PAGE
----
“Avoiding a hurricane of famine”!

Wheat field in Ukraine.

Already in mid-March, Antonio Guterres, Secretary General of the United Nations, declared: “We must do everything possible to avoid a hurricane of famines and a collapse of the world food system”.

On Friday, June 3, 2022 in Sochi, on the shores of the Black Sea, after 100 days of war in Ukraine, the Senegalese head of state and current president of the African Union, Macky Sall, declared to Vladimir Putin: “I came to see you, to ask you to be aware that our (African) countries (…) are victims of this crisis, economically speaking. Senegal is well placed to know this, as it imports more than 50% of its wheat from Russia.

Briefing note on the importance of Ukraine and the Russian Federation to global agricultural markets and the risks associated with the current conflict. Rome 2022 @FAO

The figures are indeed indisputable. Russia and Ukraine accounted for 30% of the world’s grain exports before the war. And according to experts, between 2018 and 2020, Africa imported half of its wheat consumption from Russia and Ukraine. The Ukrainian minister, Taras Kachka said in Davos (Le Monde, 29 and 30.5.2022) “In 2021, we exported 20 million tons of wheat and 24.6 million tons of corn, almost all by sea.

Odessa harbour, Ukraine Photo: Patrik Rastenberger/NEFCO (CC BY-NC 2.0)

But the Russian Black Sea fleet is blocking Ukrainian ports, especially Odessa. And mines have been laid at sea by the defenders to prevent a possible landing. As a result, 20 to 25 million tons of grain are blocked in Ukraine. The thousands of wagons, trucks and barges mobilized to transport the grain to the ports of Constanta in Romania and to the Baltic ports will not empty the stocks.

On the Russian side, the sanctions are blocking export logistics and the Swift bank settlement system, which the Russians can no longer use, is limiting or even preventing all payments, particularly for African and Middle Eastern buyers, and therefore all supplies.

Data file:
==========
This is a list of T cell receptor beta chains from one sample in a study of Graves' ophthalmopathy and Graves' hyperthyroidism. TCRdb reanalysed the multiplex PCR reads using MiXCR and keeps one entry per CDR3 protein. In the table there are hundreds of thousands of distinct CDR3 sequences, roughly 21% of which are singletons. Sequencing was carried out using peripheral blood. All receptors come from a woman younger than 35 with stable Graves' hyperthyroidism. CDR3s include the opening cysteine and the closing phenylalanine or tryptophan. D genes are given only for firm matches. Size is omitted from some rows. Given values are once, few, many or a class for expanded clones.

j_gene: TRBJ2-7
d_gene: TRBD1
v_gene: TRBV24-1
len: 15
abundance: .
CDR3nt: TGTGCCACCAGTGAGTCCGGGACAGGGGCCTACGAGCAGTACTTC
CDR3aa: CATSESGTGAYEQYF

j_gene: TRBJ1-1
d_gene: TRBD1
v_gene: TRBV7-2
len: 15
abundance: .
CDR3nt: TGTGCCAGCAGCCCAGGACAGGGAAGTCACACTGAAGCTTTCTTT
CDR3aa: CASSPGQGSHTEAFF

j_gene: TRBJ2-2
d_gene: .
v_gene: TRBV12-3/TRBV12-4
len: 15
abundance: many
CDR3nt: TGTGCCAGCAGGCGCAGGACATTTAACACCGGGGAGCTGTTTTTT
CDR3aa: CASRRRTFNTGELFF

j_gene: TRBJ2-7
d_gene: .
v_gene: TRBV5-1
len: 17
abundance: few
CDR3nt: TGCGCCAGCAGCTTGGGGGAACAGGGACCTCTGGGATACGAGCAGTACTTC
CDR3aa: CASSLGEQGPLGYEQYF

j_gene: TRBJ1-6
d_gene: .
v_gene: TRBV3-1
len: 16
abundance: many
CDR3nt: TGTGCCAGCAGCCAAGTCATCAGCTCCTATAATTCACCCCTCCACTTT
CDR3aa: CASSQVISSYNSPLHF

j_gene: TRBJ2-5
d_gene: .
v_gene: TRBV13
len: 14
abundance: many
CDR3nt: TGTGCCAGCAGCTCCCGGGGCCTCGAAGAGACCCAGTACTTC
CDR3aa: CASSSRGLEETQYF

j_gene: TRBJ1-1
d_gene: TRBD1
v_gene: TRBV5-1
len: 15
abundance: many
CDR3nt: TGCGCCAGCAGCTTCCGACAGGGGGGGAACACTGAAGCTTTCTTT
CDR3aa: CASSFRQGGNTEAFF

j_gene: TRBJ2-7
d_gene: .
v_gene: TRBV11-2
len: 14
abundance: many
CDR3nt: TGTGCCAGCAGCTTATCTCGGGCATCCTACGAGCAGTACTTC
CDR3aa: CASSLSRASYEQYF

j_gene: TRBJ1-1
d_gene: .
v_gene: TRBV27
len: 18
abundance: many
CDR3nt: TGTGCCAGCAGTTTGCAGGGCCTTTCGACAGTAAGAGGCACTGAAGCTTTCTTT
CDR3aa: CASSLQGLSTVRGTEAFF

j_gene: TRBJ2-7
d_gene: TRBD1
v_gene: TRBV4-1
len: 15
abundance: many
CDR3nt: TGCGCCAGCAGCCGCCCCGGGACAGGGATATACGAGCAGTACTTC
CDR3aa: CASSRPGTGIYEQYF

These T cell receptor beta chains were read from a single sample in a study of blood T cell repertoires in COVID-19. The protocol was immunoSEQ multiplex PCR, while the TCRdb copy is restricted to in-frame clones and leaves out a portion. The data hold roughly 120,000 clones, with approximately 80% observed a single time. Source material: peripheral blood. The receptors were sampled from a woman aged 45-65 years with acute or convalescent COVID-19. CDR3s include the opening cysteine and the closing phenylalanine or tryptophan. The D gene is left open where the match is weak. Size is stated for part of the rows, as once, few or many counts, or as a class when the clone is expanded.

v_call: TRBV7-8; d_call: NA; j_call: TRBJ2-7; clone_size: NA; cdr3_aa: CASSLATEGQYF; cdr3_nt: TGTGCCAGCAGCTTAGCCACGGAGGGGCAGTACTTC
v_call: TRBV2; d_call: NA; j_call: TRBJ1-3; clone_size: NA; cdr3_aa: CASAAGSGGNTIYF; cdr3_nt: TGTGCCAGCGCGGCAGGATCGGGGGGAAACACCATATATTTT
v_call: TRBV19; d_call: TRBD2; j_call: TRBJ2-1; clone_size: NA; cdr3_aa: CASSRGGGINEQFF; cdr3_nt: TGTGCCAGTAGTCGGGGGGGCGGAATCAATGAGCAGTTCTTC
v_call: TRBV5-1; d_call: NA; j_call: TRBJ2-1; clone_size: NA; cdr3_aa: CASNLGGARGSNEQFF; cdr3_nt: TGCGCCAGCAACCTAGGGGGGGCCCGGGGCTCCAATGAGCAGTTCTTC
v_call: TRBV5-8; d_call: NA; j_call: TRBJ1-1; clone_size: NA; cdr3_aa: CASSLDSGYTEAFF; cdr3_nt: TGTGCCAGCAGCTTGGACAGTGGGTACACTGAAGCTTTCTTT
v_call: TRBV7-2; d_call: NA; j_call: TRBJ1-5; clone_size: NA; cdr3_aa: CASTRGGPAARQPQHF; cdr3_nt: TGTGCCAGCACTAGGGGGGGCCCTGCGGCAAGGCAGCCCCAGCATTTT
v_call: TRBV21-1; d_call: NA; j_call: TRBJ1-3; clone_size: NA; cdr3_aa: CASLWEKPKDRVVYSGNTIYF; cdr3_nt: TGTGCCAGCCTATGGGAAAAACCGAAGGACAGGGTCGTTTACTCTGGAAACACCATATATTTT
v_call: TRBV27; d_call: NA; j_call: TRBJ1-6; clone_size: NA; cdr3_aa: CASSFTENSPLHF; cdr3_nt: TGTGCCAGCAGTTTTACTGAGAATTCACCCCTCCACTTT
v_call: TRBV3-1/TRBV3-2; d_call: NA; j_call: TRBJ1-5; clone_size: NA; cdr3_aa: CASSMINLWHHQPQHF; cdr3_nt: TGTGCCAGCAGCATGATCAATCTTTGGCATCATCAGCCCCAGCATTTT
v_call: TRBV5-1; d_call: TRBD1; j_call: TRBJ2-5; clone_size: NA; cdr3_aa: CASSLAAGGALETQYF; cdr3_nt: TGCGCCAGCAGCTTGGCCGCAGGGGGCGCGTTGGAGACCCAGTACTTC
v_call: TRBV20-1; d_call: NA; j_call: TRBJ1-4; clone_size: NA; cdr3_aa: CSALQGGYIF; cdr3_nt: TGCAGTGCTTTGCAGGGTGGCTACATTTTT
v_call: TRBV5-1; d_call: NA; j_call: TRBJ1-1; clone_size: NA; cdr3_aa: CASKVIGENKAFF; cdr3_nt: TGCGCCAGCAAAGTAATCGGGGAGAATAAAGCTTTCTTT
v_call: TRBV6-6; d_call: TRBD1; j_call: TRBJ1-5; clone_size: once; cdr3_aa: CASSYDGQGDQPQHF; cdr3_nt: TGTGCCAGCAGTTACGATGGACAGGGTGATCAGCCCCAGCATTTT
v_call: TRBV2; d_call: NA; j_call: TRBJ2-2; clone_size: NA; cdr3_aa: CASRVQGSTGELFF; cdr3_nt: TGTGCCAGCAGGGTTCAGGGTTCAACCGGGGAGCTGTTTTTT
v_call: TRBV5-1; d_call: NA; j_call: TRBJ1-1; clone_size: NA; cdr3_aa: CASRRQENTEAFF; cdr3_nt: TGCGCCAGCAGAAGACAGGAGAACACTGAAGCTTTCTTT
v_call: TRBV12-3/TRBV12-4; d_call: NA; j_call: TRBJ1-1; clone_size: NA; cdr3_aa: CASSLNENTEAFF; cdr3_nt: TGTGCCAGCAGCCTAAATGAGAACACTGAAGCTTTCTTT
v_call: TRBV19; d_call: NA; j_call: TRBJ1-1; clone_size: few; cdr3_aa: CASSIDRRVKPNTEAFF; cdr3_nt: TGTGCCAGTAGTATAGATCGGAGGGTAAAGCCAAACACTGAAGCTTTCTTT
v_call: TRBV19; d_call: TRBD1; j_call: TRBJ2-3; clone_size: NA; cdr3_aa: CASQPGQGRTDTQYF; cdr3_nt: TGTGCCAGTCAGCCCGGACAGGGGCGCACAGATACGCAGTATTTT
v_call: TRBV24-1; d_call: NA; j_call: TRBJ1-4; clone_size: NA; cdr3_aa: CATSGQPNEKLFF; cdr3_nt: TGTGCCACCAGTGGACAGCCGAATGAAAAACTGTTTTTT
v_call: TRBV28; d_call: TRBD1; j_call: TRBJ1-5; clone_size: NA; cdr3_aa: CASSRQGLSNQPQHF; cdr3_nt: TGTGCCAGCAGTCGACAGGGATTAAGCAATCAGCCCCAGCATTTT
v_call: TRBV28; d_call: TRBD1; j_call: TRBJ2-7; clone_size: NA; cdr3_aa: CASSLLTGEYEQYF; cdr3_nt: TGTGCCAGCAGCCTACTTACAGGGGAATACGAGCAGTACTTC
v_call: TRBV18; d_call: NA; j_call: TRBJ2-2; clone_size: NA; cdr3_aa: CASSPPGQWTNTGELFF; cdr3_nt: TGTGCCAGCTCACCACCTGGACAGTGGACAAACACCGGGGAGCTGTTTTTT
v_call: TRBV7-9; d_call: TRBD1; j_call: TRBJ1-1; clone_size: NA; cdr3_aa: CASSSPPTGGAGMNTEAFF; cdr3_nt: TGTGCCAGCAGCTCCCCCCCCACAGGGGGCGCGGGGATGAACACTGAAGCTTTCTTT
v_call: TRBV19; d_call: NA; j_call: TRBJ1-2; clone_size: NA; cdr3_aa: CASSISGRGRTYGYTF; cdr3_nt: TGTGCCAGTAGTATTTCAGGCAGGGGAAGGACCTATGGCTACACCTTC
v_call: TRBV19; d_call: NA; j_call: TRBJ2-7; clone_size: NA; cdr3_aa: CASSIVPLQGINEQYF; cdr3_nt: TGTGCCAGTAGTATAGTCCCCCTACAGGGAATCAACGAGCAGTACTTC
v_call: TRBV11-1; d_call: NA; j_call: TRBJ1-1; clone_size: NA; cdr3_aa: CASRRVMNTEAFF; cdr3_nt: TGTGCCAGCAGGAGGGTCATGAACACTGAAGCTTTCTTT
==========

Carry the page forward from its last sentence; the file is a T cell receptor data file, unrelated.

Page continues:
Shortage and price increase.

As a result, the price of wheat has increased by about 40 to 45% since the beginning of the year. In Paris, the price has risen from 280 euros per ton to 400 euros. The Senegalese president also expressed alarm that the soaring price of fertilizers, mainly produced in Russia, Ukraine and Belarus, “could cause a collapse of “20 to 50%” of grain yields in Africa this year.

If no solution is found soon, the paralysis will extend to 2023. Taras Kachka, Ukrainian minister, says that “80% of the arable land is planted and we will have a wheat production comparable to that of 2021”. But if stocks remain full, due to a lack of exports, where will the harvests, which will now begin in July for wheat and in August for corn, be put?

He concludes, “If we do not solve this disposal problem, 2023 will be worse. It will be worse for Ukraine and its farmers because of the lack of money to buy fuel and to harvest. As well as for the countries and populations that will lack wheat, barley, corn, sunflower, fertilizers and seeds!

During Macky Sall’s meeting with Vladimir Putin, the Russian president said “We are ready to offer safe passage to ships using these ports, including Ukrainian ships”. Of course, this would imply that certain sanctions be lifted and that these ports be “demined”. It is clear that there is still a long way to go, and time is running out. How can we deliver arms and strengthen sanctions while at the same time easing some of them for the export of grain from the two belligerents engaged in intense fighting!

In the Horn of Africa. ©EU/ECHO/Mo Dahir (CC BY-NC-ND 2.0)

In the absence of negotiations and concessions, Amin Awad, the UN crisis coordinator for Ukraine warns “Failure to open these ports will lead to famine, destabilization and mass migration in the world. According to him, 1.4 billion people could be affected.

Not only must the humanitarian community engage in an exceptional and sustainable effort in Ukraine, but they must also prepare for the risks of hurricanes, especially in Africa and the Middle East, in the most fragile countries weakened by the Covid 19 pandemic and, for some, victims of a terrible drought as in the Horn of Africa and the Sahel.

War, pandemic, climate change, drought and lack of cereals, fertilizers and seeds, the emergency equation is there and we must mobilize as never before. Already, on June 2, Chad declared a “food emergency”.

The huge challenge we face is that humanitarian organizations, and even the WFP (United Nations World Food Program) and the FAO (United Nations Food and Agriculture Organization), are dependent on sanctions. So what can they do?

“We take food from the hungry to give to the starving,” says David Beasley, the head of the WFP.